The term safe working load (SWL) has been the cornerstone of engineering, particularly with regard to load carrying equipment, for many years. It was generally considered to be the minimum breaking load of a component divided by an appropriate factor of safety giving a ‘safe’ load that could be lifted or be carried.
In Australia the use of Safe Working Load (SWL) for cranes, hoists and winches was universally used throughout all industries and referenced in legislation and the Australian Standards.
The Wikipedia definition of SWL is:
Safe Working Load (SWL) sometimes stated as the Normal Working Load (NWL) is the mass or force that a piece of lifting equipment, lifting device or accessory can safely use to lift, suspend, or lower a mass without fear of breaking.
About 23 years ago, the USA ceased using this term, because of legal implications and the European and ISO Standards followed suit a few years later.
Australian Standard 1418.1 Cranes, Hoists and Winches details the requirements for cranes. It was revised in 2002, and part of this revision included replacing the term “safe working load” with “rated capacity”.
Any reference to the acronym SWL was also removed in this version of the standard. In the preface of AS1418.1 the following insight is provided into the change –
“The term ‘safe working load’ has been changed to ‘rated capacity’ and other uses of the word ‘safe’ have been avoided due to the legal significance placed on the word.”
The term SWL was changed to Rated Capacity for cranes, hoists and winches and Working Load Limit (WLL) should replace Safe Working Load (SWL) in describing the capacity of items such as hooks, slings and shackles etc.; that is for lifting devices below the crane hook, as referenced in AS4991:2004 Lifting devices.
From Clause 1.4.8 of AS1418.1:2002 the definition of Rated Capacity is:
Rated Capacity is the maximum gross load which may be applied to the crane or hoist or lifting attachment while in a particular working configuration and under a particular condition of use.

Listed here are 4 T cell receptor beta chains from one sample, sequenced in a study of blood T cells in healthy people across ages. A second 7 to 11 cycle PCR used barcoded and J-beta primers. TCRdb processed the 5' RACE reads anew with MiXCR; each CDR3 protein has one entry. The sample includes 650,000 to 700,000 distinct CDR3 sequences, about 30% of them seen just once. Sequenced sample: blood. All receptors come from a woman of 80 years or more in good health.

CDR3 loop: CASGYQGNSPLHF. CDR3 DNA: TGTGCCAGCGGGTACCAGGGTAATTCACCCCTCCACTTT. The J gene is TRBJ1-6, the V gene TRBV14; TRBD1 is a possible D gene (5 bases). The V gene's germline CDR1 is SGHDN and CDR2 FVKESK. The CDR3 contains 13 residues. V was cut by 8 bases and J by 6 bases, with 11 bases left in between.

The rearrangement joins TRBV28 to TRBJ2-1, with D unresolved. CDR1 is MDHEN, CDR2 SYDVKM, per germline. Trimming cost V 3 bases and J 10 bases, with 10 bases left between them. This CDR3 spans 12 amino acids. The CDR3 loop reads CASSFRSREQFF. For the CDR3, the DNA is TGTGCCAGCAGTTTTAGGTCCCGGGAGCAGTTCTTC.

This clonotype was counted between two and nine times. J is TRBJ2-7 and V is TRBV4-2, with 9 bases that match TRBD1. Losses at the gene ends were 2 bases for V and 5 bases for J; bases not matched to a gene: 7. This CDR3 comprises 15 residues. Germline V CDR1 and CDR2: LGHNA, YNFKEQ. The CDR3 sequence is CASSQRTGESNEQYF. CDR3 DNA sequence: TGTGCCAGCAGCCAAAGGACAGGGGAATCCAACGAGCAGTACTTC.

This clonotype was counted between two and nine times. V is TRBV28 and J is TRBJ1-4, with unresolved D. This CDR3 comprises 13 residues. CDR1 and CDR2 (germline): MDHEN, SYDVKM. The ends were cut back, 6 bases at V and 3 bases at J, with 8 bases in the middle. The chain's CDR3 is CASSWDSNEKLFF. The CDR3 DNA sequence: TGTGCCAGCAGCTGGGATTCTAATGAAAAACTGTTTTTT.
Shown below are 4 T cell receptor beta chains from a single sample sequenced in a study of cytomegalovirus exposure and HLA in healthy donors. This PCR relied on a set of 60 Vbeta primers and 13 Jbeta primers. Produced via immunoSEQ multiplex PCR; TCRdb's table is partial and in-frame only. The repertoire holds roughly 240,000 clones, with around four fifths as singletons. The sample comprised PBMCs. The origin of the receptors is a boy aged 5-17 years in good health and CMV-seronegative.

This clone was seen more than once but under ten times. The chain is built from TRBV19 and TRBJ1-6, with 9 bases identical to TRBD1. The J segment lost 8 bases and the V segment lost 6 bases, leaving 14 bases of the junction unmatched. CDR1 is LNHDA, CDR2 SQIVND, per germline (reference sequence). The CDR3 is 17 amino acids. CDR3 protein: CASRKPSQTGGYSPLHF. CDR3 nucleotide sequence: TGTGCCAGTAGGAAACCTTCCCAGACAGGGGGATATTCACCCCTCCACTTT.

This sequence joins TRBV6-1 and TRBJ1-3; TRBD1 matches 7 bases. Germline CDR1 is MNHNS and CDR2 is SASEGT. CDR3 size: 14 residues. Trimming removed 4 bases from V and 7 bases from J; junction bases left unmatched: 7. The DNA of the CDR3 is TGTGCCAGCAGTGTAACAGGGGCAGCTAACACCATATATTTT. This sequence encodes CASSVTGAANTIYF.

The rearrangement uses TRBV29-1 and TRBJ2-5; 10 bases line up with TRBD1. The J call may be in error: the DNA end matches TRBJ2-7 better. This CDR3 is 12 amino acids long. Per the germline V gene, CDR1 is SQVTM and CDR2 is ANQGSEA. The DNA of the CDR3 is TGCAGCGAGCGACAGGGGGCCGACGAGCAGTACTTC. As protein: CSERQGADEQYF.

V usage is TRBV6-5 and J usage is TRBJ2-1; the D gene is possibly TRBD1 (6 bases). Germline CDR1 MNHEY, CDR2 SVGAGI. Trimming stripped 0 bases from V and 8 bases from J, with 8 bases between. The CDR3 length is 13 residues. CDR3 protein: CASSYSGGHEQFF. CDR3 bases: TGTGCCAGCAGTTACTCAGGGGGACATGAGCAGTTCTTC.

When used on a crane, hoist or winch the Rated Capacity includes the weight of any attachments, spreader beams or lifting devices below the crane hook and is the maximum allowable lifting capacity of the crane, hoist or winch when the lift is a straight line pull.
MRC is often called the Manufacturers Rated Capacity or Maximum Rated Capacity (MRC) to avoid any confusion with maximum gross load.
A definition of WLL is:
Working Load Limit (WLL) is the maximum working load designed by the manufacturer. This load represents a mass or force that is much less than that required to make the lifting equipment fail or yield, also known as the Minimum Breaking Load (MBL). SWL or WLL are calculated by dividing the MBL by a safety factor (SF).
Whilst the definition for Working Load Limit was originally used for the manufacturers’ specified maximum load that the item could lift, the use of WLL has generally been extended to include the maximum load that an item can lift in a particular configuration or application.
For example, the WLL of a single leg wire rope or chain sling in a straight pull or lift is the WLL specified by the manufacturer, however if a two leg sling consisting of two single legs is used, then the WLL is reduced depending on the included angle between the slings.
The WLL is only as good as its weakest, or lowest, WLL components. That is why it is essential to ensure that all components in a particular configuration match the duty required for the job.
When determining the WLL needed, all components, including shackles, turnbuckles and hook must be made from the same strength materials with equal WLL ratings.
The use of WLL on overhead bridge and gantry cranes and monorails is still evident, however technically MRC should be used.
- SWL has been phased out and should no longer be used, and all reasonable practicable efforts should be made to replace SWL with MRC.
- MRC should be used for all cranes, hoists and winches. The MRC must be clearly labelled on both sides of the crane beam or boom.
- WLL should be used for all lifting devices below the crane hook. Allowance must be taken into consideration for the arrangement of the lifting devices by derating the WLL.
Following the success of our “Difference between SWL/WLL/MRC” article around the world, another area of confusion is the difference between a ton and a tonne. In our new article we explain why they are not equal and why it’s not just about the spelling. Learn more about ton vs tonne now.
This article was written by AME Managing Director, Trevor Hughes. For more information, please call Trevor on (08) 9466 7444 or contact us here.